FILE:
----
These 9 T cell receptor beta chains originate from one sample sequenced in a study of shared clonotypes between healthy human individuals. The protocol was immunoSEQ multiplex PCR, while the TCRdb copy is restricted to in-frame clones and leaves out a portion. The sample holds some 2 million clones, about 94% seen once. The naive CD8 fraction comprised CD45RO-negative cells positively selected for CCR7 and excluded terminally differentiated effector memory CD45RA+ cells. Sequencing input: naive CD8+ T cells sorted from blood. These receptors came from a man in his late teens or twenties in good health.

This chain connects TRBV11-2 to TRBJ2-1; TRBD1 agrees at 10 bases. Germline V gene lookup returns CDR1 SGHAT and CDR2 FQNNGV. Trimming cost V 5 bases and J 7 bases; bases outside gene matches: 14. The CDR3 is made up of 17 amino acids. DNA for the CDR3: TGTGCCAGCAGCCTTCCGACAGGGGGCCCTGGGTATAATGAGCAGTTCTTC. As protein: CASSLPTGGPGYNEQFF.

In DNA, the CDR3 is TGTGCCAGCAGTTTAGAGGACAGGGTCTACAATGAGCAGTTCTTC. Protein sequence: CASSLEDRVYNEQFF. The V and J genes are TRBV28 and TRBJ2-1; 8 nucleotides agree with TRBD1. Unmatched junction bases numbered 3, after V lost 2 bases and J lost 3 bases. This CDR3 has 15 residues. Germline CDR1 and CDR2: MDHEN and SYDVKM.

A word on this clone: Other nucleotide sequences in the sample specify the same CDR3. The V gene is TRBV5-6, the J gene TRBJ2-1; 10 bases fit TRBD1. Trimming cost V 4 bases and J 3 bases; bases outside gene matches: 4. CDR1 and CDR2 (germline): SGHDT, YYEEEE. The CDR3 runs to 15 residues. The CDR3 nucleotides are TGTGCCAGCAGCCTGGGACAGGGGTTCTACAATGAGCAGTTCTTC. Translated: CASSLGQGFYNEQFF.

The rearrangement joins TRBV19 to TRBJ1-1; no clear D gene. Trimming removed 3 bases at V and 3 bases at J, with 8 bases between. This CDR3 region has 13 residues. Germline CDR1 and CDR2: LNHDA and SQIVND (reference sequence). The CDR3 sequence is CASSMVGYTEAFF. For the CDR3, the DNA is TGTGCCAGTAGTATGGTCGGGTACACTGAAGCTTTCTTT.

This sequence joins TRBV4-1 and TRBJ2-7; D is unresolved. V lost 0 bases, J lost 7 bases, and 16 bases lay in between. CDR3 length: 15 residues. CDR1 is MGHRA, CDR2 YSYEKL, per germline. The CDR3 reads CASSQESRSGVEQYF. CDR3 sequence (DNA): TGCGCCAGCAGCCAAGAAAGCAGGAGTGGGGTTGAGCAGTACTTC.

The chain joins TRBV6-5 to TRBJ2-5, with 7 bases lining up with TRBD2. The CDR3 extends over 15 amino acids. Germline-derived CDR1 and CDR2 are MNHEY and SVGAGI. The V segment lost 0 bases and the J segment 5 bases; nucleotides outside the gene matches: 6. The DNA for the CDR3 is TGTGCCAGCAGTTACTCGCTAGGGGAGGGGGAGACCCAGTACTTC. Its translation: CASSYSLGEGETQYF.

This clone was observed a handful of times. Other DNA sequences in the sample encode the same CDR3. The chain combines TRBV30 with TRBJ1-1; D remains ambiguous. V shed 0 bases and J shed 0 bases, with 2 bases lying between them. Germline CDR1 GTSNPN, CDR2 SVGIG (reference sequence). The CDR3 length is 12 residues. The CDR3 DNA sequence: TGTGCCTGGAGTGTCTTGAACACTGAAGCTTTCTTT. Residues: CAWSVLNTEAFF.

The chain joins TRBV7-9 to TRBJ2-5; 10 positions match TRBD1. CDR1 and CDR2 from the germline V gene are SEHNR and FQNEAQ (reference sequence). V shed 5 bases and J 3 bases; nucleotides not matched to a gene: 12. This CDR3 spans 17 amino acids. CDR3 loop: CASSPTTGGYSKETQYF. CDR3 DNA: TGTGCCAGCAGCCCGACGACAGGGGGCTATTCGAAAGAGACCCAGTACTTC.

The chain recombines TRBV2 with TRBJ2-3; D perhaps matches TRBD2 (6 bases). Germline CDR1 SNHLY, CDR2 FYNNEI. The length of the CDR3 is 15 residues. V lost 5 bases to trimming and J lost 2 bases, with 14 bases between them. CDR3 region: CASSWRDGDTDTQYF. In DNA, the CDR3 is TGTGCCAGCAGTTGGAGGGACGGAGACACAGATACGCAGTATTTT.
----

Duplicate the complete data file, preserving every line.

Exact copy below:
These 9 T cell receptor beta chains originate from one sample sequenced in a study of shared clonotypes between healthy human individuals. The protocol was immunoSEQ multiplex PCR, while the TCRdb copy is restricted to in-frame clones and leaves out a portion. The sample holds some 2 million clones, about 94% seen once. The naive CD8 fraction comprised CD45RO-negative cells positively selected for CCR7 and excluded terminally differentiated effector memory CD45RA+ cells. Sequencing input: naive CD8+ T cells sorted from blood. These receptors came from a man in his late teens or twenties in good health.

This chain connects TRBV11-2 to TRBJ2-1; TRBD1 agrees at 10 bases. Germline V gene lookup returns CDR1 SGHAT and CDR2 FQNNGV. Trimming cost V 5 bases and J 7 bases; bases outside gene matches: 14. The CDR3 is made up of 17 amino acids. DNA for the CDR3: TGTGCCAGCAGCCTTCCGACAGGGGGCCCTGGGTATAATGAGCAGTTCTTC. As protein: CASSLPTGGPGYNEQFF.

In DNA, the CDR3 is TGTGCCAGCAGTTTAGAGGACAGGGTCTACAATGAGCAGTTCTTC. Protein sequence: CASSLEDRVYNEQFF. The V and J genes are TRBV28 and TRBJ2-1; 8 nucleotides agree with TRBD1. Unmatched junction bases numbered 3, after V lost 2 bases and J lost 3 bases. This CDR3 has 15 residues. Germline CDR1 and CDR2: MDHEN and SYDVKM.

A word on this clone: Other nucleotide sequences in the sample specify the same CDR3. The V gene is TRBV5-6, the J gene TRBJ2-1; 10 bases fit TRBD1. Trimming cost V 4 bases and J 3 bases; bases outside gene matches: 4. CDR1 and CDR2 (germline): SGHDT, YYEEEE. The CDR3 runs to 15 residues. The CDR3 nucleotides are TGTGCCAGCAGCCTGGGACAGGGGTTCTACAATGAGCAGTTCTTC. Translated: CASSLGQGFYNEQFF.

The rearrangement joins TRBV19 to TRBJ1-1; no clear D gene. Trimming removed 3 bases at V and 3 bases at J, with 8 bases between. This CDR3 region has 13 residues. Germline CDR1 and CDR2: LNHDA and SQIVND (reference sequence). The CDR3 sequence is CASSMVGYTEAFF. For the CDR3, the DNA is TGTGCCAGTAGTATGGTCGGGTACACTGAAGCTTTCTTT.

This sequence joins TRBV4-1 and TRBJ2-7; D is unresolved. V lost 0 bases, J lost 7 bases, and 16 bases lay in between. CDR3 length: 15 residues. CDR1 is MGHRA, CDR2 YSYEKL, per germline. The CDR3 reads CASSQESRSGVEQYF. CDR3 sequence (DNA): TGCGCCAGCAGCCAAGAAAGCAGGAGTGGGGTTGAGCAGTACTTC.

The chain joins TRBV6-5 to TRBJ2-5, with 7 bases lining up with TRBD2. The CDR3 extends over 15 amino acids. Germline-derived CDR1 and CDR2 are MNHEY and SVGAGI. The V segment lost 0 bases and the J segment 5 bases; nucleotides outside the gene matches: 6. The DNA for the CDR3 is TGTGCCAGCAGTTACTCGCTAGGGGAGGGGGAGACCCAGTACTTC. Its translation: CASSYSLGEGETQYF.

This clone was observed a handful of times. Other DNA sequences in the sample encode the same CDR3. The chain combines TRBV30 with TRBJ1-1; D remains ambiguous. V shed 0 bases and J shed 0 bases, with 2 bases lying between them. Germline CDR1 GTSNPN, CDR2 SVGIG (reference sequence). The CDR3 length is 12 residues. The CDR3 DNA sequence: TGTGCCTGGAGTGTCTTGAACACTGAAGCTTTCTTT. Residues: CAWSVLNTEAFF.

The chain joins TRBV7-9 to TRBJ2-5; 10 positions match TRBD1. CDR1 and CDR2 from the germline V gene are SEHNR and FQNEAQ (reference sequence). V shed 5 bases and J 3 bases; nucleotides not matched to a gene: 12. This CDR3 spans 17 amino acids. CDR3 loop: CASSPTTGGYSKETQYF. CDR3 DNA: TGTGCCAGCAGCCCGACGACAGGGGGCTATTCGAAAGAGACCCAGTACTTC.

The chain recombines TRBV2 with TRBJ2-3; D perhaps matches TRBD2 (6 bases). Germline CDR1 SNHLY, CDR2 FYNNEI. The length of the CDR3 is 15 residues. V lost 5 bases to trimming and J lost 2 bases, with 14 bases between them. CDR3 region: CASSWRDGDTDTQYF. In DNA, the CDR3 is TGTGCCAGCAGTTGGAGGGACGGAGACACAGATACGCAGTATTTT.